Ten years ago this month, I was spending a sunny Saturday morning in Barnes and Noble. In the business section, I noticed a book with a palm tree and a hammock on the cover. It boldly suggested that I could work less, earn more, and travel widely.
Free time and travel sounded great, of course, but Tim Ferriss’ book also flirted with a far more seductive and powerful idea: that the very same technologies which were making our jobs increasingly intolerable – the constant connection, the all-time-zone hours, the all-night email-checking – might be used for our own benefit.
The implication was incendiary – what if our employers had inadvertently unlocked our prison cells? And what if leaving the traditional career path was actually the best route to financial and career success?
The 4HWW wasn’t just a guide to “hacking” life and working less; it was also a critique of the standard American lifestyle – everything from long hours and career stability to fancy cars, 30-year mortgages, and retirement savings accounts.
Essentially, Tim was helping us to see these constructs for what they were – arbitrary, confining, and unnecessary. He was also asking us to imagine what our lives might look like outside of these patterns. And, best of all, he wasn’t asking for much. Just give it a shot, he urged. What’s the worst that could happen?
When I encountered Tim’s book, I was working long hours for a small company. I was stressed all the time and I felt like I had no power over my future. In that situation, it wasn’t easy for me to imagine working four hours a week and lounging under palm trees – but it also wasn’t easy to imagine continuing with the life I was living.
By page 90, I decided that I was willing to risk what little career I had. I quit my job and founded a business within a year. I haven’t had a boss since.
Since founding our podcast in 2009, Ian and I have probably heard more 4HWW success stories than anybody but Tim himself. (We’ve seen the failures, too.) Essentially, we’ve run a ten-year experiment: what happens when you try to put Tim’s vision into practice? What challenges arise? What adaptations are required? And how has technology changed the opportunities available to entrepreneurs?
For the past eight years, TropicalMBA has been asking these questions and sharing the answers. Today, our podcast, blog, and community are home to thousands of hard-working entrepreneurs.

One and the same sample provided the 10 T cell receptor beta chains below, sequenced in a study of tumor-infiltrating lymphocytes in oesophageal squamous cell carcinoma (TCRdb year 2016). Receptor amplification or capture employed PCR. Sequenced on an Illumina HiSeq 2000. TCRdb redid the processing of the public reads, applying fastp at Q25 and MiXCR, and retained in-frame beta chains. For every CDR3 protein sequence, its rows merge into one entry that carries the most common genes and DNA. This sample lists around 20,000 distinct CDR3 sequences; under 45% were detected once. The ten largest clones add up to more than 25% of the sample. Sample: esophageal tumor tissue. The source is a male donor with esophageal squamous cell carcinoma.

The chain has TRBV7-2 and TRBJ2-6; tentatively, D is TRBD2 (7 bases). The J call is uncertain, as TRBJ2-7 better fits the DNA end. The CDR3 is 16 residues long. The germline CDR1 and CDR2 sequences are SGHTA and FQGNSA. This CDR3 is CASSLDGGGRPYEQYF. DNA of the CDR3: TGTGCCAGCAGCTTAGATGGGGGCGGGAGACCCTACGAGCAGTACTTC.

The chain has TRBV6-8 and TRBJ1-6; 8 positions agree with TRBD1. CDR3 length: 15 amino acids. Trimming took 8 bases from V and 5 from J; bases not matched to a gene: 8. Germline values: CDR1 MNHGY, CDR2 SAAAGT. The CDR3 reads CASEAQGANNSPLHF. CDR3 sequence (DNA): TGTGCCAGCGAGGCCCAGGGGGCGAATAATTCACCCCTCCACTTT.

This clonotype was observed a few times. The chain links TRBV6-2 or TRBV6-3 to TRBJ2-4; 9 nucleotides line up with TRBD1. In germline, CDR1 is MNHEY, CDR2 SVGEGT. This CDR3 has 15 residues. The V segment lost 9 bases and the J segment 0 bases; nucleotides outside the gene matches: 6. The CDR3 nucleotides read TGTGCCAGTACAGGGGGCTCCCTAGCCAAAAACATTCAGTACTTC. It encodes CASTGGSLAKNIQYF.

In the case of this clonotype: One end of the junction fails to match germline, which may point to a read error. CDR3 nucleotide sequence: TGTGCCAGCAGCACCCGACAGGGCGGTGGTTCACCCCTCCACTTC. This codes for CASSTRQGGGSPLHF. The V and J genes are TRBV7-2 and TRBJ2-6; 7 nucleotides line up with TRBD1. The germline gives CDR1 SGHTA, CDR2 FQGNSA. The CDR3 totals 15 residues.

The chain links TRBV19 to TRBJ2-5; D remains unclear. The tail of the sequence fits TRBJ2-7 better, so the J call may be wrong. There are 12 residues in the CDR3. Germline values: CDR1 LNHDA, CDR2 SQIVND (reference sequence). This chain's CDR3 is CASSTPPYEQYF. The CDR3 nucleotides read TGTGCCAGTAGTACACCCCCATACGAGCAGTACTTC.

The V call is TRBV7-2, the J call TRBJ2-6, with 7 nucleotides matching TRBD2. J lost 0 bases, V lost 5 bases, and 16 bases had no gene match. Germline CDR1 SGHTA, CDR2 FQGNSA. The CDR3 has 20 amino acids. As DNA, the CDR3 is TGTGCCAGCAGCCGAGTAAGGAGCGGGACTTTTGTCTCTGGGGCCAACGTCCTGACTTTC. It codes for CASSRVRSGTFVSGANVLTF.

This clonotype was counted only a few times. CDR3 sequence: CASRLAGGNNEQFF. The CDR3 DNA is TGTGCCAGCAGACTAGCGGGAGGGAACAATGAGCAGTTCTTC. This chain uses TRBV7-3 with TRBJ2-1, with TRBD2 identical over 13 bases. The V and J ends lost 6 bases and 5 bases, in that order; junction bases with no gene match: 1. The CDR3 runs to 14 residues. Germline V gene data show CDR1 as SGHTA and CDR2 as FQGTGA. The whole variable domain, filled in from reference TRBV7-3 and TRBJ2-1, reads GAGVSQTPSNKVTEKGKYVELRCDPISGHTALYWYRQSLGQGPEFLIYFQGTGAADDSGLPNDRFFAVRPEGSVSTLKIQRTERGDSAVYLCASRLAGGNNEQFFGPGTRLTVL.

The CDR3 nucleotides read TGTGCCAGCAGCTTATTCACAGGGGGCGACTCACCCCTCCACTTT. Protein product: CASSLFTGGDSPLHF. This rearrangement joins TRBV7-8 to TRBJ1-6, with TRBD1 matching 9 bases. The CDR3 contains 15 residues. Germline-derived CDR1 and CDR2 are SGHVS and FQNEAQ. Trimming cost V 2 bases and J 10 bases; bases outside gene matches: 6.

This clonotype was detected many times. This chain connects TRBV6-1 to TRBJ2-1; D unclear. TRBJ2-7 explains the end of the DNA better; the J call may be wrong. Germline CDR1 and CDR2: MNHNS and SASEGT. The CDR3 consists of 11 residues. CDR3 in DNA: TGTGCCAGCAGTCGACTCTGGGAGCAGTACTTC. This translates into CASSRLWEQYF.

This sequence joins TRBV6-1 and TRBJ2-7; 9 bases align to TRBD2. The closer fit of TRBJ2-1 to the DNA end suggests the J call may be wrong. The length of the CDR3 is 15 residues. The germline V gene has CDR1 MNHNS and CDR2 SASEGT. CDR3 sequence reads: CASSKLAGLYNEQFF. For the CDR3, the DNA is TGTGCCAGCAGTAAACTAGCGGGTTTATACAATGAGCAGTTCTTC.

So what have we learned? In honor of the tenth anniversary of Tim’s book, here are ten observations from the TMBA laboratory.
Initially, the single biggest source of confusion was Tim’s DEAL system. If this doesn’t ring any bells, here’s a quick refresher:
- Define. Tim encourages readers to define the future they want to build. (The first step? Creating a dreamline, here’s an episode on that process). 4HWW-style thinking demands that we become the ‘dealmakers’ in our own lives; in order to create deals with reality, you have to understand what reality you’re trying to create.
- Eliminate. Tim instructs us to delete distractions from our lives (especially media and meaningless email) in order to focus on our core goals of taking control over our time, income, and mobility.
- Automate. We also need to remove ourselves from the trivial tasks of our business or job in order to focus on being effective (as opposed to just efficient).
- Liberate. Finally, we release ourselves from society’s usual constraints – like working on the arbitrary schedules of jobs or clients – and focus on living the lives we’ve defined for ourselves.
In theory, it sounded great – but putting it into practice was a stumbling block for many readers.
This problem stems from a split in the book’s audience. Many of Tim’s principles are aimed at overworked business owners, or those who have lots of experience and career cachet. In other words, Tim is talking to people who have a lot of enterprising know-how (or other resources – like industry relationships – that allow them to make up for it).
But the book’s audience extended well beyond the well-heeled and gainfully employed. It also appealed to those of us who didn’t have businesses, established cash flows, or other traditional advantages.
In retrospect, it’s not hard to see that these two audiences – the well-educated California business owner, and his entry-level customer service rep – might hear Tim’s advice very differently. The book didn’t do enough to calibrate distinct strategies for each group.
This small oversight led to a lot of fear, frustration and criticism. It also inspired the most popular post on the TMBA blog – The 1,000 Day Principle, which argues that it usually takes three years of full-time effort to replace your professional salary with income from a business. For some, an “apprentice” phase is also necessary – the period of time when you put yourself in a position to launch your business and start your 1,000-day count. (During this phase, budding entrepreneurs often learn basic skills through formal apprenticeships, online courses, and experiments with platforms like Shopify, WordPress, and Amazon.)
In other words, it can take smart people the better part of a decade to apply Tim’s ideas. (The book could have been called The Ten-Year Career. That’s not as sexy as The 4-Hour Workweek, but it’s a much better message than most of us received growing up.)
Nonetheless, Tim still deserves credit, because he did two extremely important things: he got people to believe, and he got them started.